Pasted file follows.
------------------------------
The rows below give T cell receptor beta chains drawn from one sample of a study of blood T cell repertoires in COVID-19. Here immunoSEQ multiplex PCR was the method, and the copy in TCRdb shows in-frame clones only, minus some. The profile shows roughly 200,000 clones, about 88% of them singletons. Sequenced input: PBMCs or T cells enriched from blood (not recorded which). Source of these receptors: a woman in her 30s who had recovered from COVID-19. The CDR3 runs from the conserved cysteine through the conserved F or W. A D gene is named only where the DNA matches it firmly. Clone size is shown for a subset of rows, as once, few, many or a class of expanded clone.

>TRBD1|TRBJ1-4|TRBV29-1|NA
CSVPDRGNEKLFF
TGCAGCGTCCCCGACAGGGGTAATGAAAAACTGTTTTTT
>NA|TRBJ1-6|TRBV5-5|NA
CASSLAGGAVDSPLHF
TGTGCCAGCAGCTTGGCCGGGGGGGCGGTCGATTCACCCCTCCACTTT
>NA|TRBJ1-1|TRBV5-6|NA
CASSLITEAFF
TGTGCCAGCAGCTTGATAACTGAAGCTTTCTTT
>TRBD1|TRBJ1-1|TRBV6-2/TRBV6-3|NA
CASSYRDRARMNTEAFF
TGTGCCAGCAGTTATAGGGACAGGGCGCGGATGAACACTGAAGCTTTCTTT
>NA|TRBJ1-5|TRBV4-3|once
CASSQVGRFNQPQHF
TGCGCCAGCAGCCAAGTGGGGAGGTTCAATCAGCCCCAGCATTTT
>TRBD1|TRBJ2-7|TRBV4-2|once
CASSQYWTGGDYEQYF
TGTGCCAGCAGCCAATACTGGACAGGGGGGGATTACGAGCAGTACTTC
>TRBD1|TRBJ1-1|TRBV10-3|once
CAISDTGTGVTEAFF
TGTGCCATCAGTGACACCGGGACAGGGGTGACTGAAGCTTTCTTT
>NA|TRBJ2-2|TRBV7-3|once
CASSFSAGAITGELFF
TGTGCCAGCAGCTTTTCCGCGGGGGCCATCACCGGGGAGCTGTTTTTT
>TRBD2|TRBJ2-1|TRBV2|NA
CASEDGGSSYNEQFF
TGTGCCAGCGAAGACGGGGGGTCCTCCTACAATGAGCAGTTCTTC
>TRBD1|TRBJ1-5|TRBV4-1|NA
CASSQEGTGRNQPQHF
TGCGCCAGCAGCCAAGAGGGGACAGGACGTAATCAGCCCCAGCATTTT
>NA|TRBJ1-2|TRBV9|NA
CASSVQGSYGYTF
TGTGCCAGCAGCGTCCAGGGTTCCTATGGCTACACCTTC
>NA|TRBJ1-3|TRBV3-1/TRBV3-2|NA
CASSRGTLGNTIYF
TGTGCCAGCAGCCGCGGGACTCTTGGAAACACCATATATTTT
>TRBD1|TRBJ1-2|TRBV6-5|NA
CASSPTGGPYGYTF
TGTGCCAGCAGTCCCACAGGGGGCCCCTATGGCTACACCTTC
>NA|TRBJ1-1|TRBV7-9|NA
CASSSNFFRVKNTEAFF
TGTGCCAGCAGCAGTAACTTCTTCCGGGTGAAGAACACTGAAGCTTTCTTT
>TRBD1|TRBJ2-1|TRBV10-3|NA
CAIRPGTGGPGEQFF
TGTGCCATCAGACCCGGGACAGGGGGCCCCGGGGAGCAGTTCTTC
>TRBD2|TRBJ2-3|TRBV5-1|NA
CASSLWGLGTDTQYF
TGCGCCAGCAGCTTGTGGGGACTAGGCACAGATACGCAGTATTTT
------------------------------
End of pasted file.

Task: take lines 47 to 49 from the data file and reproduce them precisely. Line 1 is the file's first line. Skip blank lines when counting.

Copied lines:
>TRBD2|TRBJ2-3|TRBV5-1|NA
CASSLWGLGTDTQYF
TGCGCCAGCAGCTTGTGGGGACTAGGCACAGATACGCAGTATTTT